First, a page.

Supply of energy and public access to energy still currently pose as challenges to the government to achieving their 100% national electrification target, as stated in the 2020 National Energy General Plan (RUEN).

To ensure public access to electricity in areas that are remote, outermost, and lagging (3T), both the government and public sectors are necessary in providing affordable energy sources.

Last mid-July, the Ministry of Energy and Mineral Resources inaugurated its corporate social responsibility program that aims to achieve a 100% electrification ratio in Indonesia. PT Surya Utama Nuansa (SUN), as a project developer for solar energy system in Indonesia, contributed to the success of electricity supply to 2,885 houses in 6 provinces.

With the Solar Home Electricity (LRTS) program, SUN is able to implement solar power using the Solar Home System (SHS) technology, which is a standalone solar panel system that does not require multiple grids for ignition.

The SHS technology was designed by SUN and can be easily applied by anyone, anywhere, and anytime that the public can experience the benefits of clean energy electricity that improves the economical standards of living. At the household scale, the SHS technology works using solar power stored in a battery.

The amount of power generated from the SHS technology is able to turn on the television, radio, fan, and lights. Arifin Tasrif, the Minister of Energy and Mineral Resources, expressed his appreciation for the program in the virtual inauguration of the electricity infrastructure.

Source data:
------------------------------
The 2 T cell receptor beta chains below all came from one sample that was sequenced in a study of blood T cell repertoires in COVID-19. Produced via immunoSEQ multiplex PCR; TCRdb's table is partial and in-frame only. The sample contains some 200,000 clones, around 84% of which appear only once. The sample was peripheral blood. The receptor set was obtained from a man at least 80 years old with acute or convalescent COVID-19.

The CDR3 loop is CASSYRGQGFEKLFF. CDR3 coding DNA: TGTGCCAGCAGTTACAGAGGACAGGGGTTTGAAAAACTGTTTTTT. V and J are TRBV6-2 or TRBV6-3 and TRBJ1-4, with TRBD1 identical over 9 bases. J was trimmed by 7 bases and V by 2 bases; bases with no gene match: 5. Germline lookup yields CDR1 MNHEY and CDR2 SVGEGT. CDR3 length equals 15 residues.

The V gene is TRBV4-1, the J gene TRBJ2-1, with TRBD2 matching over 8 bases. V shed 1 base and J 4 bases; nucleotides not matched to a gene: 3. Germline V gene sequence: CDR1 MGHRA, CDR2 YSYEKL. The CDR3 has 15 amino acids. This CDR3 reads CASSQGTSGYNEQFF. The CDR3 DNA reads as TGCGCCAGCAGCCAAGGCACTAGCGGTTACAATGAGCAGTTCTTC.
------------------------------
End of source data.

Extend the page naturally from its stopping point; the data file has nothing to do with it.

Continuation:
“This initiative, comparable to that of SUN customers, is a program that aims to equate electricity access for the public in all areas of Indonesia. By utilizing solar power energy, the Solar Home System (SHS) technology is has provided electricity access to 2,885 houses in 6 provinces in Indonesia. With the assumption that each house is inhabited by 4 people, then almost 12,000 people have experienced the benefits of clean energy improving their quality of life, including sustainable development in rural areas,” stressed Roy Wijaya, director of SUN.

According to Jokson, the head of the Bohe Silian Village in the Maratua Islands, the LRTS program has helped fishermen in catching fish at night.

“Usually we only rely on lights with batteries for lighting at night. With the LRTS program, we can catch fish at night with free electricity. The engine is on, the lights are bright, the fisherman are happy,” he said.

This positivity was reflected by Alex, the head of the Birang Remote Indigenous Community (KAT). He said that since electricity was more widely available, it is now easier for people to carry out various activities.

“Especially for children; they can learn more easily and calmly without having to worry about the darkness at night.”

Utilizing sunlight potential as an energy sources is one of the real solutions in providing wider access to electricity that can be easily applied in various locations. The solar energy system can also strengthen Indonesia’s energy independence, maximizing a combination of clean and renewable energy, while also forming greater environmental responsibility.


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